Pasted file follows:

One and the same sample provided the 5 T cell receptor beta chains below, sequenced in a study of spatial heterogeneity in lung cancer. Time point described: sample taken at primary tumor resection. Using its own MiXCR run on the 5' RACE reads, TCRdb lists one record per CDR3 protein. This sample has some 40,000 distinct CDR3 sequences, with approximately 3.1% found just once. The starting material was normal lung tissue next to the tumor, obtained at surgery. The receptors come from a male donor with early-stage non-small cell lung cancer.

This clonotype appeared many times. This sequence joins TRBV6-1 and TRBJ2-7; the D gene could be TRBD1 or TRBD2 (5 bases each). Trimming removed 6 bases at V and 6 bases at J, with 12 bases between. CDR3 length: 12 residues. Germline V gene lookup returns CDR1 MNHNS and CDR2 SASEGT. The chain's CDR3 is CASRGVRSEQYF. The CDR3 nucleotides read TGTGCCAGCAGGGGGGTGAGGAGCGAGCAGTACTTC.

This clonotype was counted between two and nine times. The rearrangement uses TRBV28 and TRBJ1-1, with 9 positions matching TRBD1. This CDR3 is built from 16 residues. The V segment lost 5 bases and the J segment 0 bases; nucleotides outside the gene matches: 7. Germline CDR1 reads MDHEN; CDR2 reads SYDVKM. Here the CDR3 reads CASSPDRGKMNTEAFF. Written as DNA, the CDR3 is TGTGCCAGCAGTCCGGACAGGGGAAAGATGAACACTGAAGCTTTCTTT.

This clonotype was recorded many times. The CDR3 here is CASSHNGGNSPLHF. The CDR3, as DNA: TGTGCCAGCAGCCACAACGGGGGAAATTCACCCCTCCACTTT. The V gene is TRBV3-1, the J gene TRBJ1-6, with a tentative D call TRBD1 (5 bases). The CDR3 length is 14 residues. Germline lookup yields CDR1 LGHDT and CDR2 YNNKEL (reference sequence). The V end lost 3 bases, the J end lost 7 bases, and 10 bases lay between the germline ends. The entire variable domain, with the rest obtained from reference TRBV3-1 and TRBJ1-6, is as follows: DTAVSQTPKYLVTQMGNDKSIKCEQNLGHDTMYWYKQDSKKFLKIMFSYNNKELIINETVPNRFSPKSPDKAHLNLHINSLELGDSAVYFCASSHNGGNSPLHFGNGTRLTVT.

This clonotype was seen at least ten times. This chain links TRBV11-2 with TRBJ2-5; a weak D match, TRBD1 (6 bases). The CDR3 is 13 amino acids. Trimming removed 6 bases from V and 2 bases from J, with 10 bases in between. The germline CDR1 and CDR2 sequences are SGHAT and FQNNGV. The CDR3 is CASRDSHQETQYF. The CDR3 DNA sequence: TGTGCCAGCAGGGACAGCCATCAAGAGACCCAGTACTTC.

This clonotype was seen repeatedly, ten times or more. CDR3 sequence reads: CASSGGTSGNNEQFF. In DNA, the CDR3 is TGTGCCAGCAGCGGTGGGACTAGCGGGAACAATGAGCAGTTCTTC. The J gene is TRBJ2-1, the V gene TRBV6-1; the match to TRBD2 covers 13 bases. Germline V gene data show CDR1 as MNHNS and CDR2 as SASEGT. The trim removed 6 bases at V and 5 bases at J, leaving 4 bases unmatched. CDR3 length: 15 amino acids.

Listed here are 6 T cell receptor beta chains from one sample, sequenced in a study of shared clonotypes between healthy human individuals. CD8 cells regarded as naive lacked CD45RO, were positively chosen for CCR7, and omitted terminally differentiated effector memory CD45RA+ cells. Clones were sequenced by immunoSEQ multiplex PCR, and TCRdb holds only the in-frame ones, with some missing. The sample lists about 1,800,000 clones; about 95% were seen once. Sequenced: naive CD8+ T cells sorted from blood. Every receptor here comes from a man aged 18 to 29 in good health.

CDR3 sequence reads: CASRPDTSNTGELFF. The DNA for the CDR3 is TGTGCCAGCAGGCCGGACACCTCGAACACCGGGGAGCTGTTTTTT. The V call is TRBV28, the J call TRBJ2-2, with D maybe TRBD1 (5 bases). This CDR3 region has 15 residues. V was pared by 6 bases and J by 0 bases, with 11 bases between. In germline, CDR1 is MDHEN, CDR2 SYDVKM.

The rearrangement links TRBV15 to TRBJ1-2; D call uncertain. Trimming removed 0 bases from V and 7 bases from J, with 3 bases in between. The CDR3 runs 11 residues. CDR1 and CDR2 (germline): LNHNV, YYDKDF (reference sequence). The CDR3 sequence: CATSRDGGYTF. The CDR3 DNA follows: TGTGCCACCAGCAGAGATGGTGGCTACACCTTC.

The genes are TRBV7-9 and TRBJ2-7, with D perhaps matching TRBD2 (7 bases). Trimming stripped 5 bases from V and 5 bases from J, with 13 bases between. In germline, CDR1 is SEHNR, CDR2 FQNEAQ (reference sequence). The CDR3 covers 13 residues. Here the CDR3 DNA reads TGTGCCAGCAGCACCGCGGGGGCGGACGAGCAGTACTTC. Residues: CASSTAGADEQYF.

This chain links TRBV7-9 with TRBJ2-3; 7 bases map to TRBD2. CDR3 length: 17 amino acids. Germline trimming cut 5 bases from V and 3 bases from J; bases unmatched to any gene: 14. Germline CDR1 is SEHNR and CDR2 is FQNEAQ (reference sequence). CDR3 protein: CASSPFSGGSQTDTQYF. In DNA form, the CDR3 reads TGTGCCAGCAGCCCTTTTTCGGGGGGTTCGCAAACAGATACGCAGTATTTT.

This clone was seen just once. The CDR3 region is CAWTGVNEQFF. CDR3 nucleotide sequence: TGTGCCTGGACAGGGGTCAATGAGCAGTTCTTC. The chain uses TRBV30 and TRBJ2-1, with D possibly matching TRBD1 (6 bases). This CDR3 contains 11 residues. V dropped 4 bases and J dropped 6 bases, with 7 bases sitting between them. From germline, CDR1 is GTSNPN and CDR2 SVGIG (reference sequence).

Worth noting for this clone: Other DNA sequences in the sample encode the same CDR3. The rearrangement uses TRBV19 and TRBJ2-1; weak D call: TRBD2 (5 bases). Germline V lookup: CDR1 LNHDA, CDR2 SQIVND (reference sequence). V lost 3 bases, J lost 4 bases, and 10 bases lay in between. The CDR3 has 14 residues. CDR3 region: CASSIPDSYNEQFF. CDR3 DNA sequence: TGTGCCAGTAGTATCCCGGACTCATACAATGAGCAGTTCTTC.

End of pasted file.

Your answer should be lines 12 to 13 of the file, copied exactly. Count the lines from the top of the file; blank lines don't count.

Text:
This clone was seen just once. The CDR3 region is CAWTGVNEQFF. CDR3 nucleotide sequence: TGTGCCTGGACAGGGGTCAATGAGCAGTTCTTC. The chain uses TRBV30 and TRBJ2-1, with D possibly matching TRBD1 (6 bases). This CDR3 contains 11 residues. V dropped 4 bases and J dropped 6 bases, with 7 bases sitting between them. From germline, CDR1 is GTSNPN and CDR2 SVGIG (reference sequence).

Worth noting for this clone: Other DNA sequences in the sample encode the same CDR3. The rearrangement uses TRBV19 and TRBJ2-1; weak D call: TRBD2 (5 bases). Germline V lookup: CDR1 LNHDA, CDR2 SQIVND (reference sequence). V lost 3 bases, J lost 4 bases, and 10 bases lay in between. The CDR3 has 14 residues. CDR3 region: CASSIPDSYNEQFF. CDR3 DNA sequence: TGTGCCAGTAGTATCCCGGACTCATACAATGAGCAGTTCTTC.